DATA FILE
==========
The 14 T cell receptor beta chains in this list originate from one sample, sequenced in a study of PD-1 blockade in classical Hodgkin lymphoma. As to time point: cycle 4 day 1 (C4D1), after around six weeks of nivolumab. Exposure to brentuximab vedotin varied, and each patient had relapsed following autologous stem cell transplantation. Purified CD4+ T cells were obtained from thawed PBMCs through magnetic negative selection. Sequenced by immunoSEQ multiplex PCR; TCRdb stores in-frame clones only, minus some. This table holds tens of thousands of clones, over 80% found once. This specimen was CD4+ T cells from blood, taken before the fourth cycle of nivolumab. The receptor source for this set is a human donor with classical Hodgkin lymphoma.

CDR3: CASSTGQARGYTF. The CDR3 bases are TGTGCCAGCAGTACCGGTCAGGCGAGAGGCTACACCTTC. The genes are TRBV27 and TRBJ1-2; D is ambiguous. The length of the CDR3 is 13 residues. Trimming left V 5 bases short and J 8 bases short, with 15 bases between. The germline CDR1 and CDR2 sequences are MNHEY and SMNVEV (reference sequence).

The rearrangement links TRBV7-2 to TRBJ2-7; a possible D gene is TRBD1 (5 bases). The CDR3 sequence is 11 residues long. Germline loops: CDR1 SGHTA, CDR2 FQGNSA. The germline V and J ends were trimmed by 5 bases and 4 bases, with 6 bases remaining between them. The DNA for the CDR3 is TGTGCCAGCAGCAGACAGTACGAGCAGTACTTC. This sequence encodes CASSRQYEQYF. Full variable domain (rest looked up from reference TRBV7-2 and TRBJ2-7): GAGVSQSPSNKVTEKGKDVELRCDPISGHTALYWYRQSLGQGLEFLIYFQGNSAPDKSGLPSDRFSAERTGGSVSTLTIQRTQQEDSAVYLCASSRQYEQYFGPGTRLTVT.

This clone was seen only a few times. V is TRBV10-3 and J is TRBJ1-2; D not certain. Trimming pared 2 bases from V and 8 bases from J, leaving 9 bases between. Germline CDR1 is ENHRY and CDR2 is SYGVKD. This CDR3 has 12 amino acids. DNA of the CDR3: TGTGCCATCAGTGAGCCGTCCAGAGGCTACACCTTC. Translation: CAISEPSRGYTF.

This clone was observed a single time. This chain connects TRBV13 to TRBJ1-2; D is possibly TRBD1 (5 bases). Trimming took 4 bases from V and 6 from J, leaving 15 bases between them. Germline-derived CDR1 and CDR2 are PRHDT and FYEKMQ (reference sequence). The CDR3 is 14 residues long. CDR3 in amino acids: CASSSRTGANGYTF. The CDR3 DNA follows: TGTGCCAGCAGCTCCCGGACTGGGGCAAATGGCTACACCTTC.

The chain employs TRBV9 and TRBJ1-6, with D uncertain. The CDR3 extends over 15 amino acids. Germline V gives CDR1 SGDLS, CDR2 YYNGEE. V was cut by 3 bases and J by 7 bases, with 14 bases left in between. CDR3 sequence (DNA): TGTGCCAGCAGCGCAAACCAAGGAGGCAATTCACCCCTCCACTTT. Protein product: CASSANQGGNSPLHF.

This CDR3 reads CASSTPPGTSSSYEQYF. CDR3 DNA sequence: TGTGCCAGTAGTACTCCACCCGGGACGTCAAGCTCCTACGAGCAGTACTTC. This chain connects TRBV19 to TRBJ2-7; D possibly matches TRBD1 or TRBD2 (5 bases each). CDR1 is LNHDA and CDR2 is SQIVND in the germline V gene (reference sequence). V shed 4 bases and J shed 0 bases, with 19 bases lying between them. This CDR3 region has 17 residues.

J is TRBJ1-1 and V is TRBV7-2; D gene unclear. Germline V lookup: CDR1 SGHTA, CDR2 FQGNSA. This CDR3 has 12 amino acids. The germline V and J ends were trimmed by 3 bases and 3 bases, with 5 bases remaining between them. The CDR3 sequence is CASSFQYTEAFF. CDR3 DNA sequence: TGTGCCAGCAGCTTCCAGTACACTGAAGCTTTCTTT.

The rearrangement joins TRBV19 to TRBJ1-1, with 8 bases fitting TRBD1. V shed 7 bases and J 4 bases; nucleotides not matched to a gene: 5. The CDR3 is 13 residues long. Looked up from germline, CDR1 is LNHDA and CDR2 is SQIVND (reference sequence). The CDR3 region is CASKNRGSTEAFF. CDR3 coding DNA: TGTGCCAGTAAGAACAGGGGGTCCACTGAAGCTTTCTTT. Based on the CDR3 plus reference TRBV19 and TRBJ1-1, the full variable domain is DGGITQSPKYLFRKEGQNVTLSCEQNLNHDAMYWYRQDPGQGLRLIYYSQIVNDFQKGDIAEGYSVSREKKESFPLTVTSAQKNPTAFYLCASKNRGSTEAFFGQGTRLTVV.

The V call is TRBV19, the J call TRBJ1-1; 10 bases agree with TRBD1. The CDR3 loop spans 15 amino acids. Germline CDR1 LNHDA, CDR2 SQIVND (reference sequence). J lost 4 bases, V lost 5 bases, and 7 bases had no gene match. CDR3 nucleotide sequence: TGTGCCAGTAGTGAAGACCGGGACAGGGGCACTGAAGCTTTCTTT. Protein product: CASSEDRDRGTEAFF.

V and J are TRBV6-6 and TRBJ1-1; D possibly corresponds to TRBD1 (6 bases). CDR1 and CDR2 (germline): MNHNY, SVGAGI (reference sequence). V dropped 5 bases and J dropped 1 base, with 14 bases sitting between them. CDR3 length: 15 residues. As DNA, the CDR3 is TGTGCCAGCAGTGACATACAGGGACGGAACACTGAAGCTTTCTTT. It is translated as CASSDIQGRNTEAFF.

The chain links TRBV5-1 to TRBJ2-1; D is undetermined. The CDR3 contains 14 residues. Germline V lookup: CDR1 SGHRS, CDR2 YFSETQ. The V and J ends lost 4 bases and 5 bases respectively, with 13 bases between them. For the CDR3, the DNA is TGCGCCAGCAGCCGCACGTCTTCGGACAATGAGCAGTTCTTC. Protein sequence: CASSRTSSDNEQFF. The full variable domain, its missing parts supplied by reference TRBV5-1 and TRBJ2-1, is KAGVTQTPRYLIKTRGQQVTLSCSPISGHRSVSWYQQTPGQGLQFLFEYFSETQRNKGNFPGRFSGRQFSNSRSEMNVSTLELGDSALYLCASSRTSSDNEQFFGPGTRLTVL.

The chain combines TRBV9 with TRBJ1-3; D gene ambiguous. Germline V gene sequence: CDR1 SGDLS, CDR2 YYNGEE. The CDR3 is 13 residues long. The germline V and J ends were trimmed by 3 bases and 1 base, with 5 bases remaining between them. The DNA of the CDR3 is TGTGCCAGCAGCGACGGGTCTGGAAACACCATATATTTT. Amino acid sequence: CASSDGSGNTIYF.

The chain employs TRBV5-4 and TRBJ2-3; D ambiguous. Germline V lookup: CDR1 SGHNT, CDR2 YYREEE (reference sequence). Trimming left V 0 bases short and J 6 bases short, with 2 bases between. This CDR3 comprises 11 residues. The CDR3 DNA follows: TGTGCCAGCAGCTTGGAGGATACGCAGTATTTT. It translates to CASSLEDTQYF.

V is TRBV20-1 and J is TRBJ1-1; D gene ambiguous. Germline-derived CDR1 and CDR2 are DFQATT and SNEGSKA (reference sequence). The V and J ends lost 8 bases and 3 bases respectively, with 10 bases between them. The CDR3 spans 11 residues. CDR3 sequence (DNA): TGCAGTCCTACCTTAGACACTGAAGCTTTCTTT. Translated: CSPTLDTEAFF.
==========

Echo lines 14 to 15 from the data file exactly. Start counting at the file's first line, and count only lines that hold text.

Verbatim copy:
The chain employs TRBV5-4 and TRBJ2-3; D ambiguous. Germline V lookup: CDR1 SGHNT, CDR2 YYREEE (reference sequence). Trimming left V 0 bases short and J 6 bases short, with 2 bases between. This CDR3 comprises 11 residues. The CDR3 DNA follows: TGTGCCAGCAGCTTGGAGGATACGCAGTATTTT. It translates to CASSLEDTQYF.

V is TRBV20-1 and J is TRBJ1-1; D gene ambiguous. Germline-derived CDR1 and CDR2 are DFQATT and SNEGSKA (reference sequence). The V and J ends lost 8 bases and 3 bases respectively, with 10 bases between them. The CDR3 spans 11 residues. CDR3 sequence (DNA): TGCAGTCCTACCTTAGACACTGAAGCTTTCTTT. Translated: CSPTLDTEAFF.